Producing high quality scientific software starts with developing a culture or mindset that emphasizes quality. Here, we’ve discussed how requirements and a clear process can make a difference; described several types of helpful tools; and offered suggestions for good practices. We hope that these software engineering principles are helpful to others facing the challenges of preparing scientific software for public use. 


RJ Nowling is a PhD student at the University of Notre Dame in South Bend, Indiana, and has experience with several scientific software projects.  He worked with the CONNJUR group to implement and release a file converter for NMR data and a visual programming integration environment for NMR data processing software; MimoSA, a database-driven system for annotating minimotifs from literature; DARWIN, a cataloging software for dolphins that uses semi-automated computer vision techniques; and ProtoMol, a molecular dynamics package designed for prototyping new algorithms. For the last two years, RJ has TA'd for Programming Paradigms, a required course for juniors that includes software development practices (unit testing, design by contract, design patterns).  RJ recently visited Stanford as a Simbios OpenMM Visiting Scholar and was awarded a GAANN Fellowship.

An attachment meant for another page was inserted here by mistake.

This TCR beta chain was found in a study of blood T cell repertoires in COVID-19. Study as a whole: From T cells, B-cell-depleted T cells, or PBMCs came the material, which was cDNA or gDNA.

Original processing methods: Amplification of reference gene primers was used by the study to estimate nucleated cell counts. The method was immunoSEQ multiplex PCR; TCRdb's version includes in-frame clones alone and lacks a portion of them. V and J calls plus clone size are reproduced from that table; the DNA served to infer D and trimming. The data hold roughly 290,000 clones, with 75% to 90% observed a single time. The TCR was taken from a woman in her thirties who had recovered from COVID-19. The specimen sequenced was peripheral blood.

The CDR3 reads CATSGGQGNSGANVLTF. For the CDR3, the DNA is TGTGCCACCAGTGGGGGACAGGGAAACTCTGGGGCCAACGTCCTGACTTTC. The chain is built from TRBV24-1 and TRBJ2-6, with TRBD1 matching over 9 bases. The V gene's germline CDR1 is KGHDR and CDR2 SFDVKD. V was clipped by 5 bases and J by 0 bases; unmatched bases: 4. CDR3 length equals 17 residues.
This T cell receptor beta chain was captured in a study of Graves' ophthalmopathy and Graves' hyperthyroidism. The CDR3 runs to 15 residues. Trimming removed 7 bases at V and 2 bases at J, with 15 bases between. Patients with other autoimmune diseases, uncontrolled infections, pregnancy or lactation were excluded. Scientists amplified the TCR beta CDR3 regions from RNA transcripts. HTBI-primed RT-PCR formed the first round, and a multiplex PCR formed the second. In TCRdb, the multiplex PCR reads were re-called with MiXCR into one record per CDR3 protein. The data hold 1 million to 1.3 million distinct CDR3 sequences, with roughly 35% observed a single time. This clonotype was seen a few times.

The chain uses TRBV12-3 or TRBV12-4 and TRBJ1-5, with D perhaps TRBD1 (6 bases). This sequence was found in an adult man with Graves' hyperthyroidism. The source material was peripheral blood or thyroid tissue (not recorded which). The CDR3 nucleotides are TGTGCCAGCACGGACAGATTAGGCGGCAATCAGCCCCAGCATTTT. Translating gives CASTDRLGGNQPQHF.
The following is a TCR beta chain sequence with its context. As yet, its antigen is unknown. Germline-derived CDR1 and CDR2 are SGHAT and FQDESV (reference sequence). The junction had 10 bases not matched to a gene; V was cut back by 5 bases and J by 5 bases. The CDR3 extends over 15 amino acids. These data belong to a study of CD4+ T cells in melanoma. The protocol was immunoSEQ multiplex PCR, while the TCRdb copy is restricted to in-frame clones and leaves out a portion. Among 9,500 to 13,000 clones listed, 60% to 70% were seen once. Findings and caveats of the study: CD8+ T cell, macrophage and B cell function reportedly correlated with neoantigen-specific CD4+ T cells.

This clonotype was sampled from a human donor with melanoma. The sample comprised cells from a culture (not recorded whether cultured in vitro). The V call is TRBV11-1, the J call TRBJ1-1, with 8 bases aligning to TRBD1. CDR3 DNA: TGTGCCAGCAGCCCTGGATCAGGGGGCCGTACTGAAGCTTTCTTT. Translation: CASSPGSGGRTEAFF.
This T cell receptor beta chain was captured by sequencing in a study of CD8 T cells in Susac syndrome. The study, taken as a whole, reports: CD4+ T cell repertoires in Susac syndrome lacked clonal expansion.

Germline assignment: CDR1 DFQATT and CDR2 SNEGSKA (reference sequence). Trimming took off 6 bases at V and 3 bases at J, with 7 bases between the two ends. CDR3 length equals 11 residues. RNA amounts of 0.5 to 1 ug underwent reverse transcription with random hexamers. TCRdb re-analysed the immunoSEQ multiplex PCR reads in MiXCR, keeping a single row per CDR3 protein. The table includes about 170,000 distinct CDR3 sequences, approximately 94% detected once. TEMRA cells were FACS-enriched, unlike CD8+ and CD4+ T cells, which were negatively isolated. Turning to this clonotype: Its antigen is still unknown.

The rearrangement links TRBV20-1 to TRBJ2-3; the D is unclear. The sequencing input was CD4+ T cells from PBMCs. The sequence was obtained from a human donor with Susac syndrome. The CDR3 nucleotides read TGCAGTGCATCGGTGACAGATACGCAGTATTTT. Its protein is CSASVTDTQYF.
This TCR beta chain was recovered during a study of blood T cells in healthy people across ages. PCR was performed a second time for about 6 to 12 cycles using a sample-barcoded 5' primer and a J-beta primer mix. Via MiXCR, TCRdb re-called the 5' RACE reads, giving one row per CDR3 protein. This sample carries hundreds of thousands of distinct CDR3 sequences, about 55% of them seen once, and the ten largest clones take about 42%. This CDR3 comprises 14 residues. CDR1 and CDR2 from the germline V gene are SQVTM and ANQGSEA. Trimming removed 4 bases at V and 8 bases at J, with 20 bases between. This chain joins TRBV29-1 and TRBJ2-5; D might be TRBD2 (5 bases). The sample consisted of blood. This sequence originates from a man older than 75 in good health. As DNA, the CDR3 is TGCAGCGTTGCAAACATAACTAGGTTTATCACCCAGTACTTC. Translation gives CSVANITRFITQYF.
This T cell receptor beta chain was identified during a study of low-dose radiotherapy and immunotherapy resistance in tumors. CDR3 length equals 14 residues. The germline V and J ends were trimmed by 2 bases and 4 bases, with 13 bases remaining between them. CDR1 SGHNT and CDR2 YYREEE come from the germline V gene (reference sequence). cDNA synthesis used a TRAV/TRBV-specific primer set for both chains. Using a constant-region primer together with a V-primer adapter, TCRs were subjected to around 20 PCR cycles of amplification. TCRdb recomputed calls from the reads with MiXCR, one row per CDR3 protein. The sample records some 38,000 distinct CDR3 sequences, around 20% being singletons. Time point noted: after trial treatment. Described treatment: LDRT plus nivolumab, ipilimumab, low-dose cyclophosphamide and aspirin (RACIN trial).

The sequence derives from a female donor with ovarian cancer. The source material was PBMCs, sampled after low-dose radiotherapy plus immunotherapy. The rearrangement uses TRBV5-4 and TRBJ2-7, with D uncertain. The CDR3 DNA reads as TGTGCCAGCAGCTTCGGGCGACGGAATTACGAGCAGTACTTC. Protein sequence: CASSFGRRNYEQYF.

Trevor Cickovski is an assistant professor at Eckerd College in St. Petersburg, Florida, where he teaches courses such as Data Structures, Compilers, and Operating Systems. Trevor has worked on ProtoMol; MDLab, a Python environment built on top of ProtoMol; CompuCell3D, a modeling environment and PDE solver for simulating cellular behavior; and GPU DePiCT, a GPU implementation of software for designing degenerate DNA primers.



Most recently, RJ and Trevor have worked on OpenMM FBM, a GPU implementation of the Flexible Block Method, a fast approximation method for the diagonalization of matrices in the context of normal mode analysis of proteins.